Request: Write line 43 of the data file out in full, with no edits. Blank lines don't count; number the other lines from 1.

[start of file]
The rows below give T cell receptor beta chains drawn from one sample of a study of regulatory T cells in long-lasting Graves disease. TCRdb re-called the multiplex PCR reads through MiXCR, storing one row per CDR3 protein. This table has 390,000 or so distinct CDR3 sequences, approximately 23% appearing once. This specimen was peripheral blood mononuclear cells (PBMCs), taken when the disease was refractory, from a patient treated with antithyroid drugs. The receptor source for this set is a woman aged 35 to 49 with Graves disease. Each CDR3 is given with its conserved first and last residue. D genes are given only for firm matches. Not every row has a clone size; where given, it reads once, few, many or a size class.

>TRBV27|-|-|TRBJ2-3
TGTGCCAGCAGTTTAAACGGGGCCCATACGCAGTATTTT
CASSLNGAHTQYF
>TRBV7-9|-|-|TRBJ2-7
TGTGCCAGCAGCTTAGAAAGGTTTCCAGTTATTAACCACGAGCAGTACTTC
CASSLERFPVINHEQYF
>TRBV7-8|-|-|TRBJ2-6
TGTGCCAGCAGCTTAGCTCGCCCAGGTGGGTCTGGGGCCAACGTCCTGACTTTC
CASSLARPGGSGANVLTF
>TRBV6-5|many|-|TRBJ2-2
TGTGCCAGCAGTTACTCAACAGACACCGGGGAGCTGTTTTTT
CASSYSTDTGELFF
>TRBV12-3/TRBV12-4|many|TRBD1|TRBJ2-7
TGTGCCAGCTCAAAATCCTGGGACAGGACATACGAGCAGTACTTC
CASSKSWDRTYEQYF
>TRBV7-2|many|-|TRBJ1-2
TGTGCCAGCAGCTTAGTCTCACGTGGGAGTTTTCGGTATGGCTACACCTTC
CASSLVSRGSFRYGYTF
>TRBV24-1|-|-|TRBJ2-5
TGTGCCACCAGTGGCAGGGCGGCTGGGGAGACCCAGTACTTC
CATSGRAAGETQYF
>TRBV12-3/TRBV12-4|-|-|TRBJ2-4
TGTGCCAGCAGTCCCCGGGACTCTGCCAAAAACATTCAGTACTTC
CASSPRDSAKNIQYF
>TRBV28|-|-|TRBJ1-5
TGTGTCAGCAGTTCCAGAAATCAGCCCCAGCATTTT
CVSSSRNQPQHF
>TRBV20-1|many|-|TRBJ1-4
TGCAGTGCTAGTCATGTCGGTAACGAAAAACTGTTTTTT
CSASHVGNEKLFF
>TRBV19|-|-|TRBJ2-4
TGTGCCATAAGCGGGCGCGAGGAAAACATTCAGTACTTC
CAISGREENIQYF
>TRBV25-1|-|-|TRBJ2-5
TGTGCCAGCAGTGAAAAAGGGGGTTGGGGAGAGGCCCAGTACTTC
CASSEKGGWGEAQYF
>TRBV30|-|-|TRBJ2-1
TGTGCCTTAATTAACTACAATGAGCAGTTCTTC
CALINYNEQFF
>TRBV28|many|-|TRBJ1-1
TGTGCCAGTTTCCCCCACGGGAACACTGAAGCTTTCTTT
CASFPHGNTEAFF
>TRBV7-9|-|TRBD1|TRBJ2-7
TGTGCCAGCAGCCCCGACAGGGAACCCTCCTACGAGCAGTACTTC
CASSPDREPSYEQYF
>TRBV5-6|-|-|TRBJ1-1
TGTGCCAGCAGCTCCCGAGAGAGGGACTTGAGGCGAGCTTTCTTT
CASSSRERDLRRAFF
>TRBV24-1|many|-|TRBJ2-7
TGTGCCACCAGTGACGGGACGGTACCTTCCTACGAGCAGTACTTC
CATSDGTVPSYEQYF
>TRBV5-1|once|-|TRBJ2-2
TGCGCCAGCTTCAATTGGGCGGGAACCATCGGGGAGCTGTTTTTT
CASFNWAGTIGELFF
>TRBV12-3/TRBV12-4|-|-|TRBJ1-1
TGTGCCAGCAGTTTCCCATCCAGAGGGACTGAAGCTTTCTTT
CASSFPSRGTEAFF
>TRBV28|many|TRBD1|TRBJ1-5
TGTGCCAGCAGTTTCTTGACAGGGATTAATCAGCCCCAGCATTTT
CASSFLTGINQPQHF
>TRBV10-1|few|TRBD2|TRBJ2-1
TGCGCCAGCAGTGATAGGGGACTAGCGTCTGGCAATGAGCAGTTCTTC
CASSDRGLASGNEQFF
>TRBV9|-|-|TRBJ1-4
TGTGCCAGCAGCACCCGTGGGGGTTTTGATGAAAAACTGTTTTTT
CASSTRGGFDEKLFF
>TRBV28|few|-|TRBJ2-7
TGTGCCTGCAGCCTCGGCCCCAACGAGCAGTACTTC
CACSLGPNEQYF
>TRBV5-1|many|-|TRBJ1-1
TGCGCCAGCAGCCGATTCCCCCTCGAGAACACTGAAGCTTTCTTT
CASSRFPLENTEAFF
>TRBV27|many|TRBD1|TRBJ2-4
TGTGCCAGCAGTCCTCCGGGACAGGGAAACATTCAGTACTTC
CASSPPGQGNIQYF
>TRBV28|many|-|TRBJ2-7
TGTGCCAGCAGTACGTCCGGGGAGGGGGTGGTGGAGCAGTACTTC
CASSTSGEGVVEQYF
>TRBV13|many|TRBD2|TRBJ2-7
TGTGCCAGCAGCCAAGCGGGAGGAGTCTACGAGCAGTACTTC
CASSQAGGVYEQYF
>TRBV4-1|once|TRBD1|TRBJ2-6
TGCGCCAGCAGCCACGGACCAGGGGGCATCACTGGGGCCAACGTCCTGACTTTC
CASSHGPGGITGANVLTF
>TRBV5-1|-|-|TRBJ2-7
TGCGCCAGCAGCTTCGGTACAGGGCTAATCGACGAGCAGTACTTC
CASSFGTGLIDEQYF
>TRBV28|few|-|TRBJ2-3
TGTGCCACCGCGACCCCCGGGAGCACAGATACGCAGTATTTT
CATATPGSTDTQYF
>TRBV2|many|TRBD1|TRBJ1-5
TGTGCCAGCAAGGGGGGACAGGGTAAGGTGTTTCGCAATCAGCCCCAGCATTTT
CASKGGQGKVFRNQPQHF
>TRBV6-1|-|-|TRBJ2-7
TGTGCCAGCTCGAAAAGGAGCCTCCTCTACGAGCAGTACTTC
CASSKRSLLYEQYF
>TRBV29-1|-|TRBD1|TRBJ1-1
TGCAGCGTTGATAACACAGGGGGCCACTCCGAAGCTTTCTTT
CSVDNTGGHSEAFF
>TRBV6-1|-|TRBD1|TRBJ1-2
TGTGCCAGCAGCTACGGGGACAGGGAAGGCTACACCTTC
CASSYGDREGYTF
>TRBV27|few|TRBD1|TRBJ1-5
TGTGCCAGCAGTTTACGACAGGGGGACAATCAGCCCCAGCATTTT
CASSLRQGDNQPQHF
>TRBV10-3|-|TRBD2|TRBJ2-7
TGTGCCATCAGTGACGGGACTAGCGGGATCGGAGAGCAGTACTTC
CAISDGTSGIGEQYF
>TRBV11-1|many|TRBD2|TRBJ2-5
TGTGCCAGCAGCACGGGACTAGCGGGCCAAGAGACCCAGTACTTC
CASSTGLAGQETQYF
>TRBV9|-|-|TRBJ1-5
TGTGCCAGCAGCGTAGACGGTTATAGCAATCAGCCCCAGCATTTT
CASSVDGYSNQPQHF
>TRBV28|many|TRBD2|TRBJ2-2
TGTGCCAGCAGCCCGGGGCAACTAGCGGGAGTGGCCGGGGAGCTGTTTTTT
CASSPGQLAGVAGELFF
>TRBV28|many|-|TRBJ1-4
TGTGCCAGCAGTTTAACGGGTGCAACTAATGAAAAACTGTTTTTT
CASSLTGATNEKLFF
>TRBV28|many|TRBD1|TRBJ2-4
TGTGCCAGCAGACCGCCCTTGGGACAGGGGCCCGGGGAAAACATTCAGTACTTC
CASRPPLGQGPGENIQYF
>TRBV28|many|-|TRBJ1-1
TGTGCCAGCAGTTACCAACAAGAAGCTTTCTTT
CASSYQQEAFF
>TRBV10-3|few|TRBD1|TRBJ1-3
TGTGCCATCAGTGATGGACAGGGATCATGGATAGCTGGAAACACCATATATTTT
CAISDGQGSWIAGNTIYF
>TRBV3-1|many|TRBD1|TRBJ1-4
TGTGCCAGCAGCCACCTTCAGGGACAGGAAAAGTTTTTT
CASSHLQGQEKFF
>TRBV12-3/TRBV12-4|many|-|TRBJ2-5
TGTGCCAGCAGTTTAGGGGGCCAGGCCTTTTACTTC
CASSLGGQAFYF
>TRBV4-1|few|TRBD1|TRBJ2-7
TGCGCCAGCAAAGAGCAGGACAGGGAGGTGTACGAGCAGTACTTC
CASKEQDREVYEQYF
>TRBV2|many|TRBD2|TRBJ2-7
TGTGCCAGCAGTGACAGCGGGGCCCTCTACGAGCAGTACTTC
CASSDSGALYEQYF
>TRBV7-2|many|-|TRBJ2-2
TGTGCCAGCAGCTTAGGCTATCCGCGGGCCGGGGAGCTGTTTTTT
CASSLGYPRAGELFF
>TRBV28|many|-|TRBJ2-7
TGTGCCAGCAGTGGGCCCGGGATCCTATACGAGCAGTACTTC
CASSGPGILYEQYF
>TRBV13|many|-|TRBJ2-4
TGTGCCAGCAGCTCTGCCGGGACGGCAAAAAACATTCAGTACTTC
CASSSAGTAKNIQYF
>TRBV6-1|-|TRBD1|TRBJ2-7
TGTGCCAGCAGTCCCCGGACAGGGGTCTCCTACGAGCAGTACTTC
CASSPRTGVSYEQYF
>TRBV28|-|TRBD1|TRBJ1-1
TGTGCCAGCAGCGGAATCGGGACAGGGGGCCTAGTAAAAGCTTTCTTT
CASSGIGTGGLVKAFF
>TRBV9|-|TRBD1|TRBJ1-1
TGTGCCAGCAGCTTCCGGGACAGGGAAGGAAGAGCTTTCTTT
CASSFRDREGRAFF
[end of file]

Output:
CASFPHGNTEAFF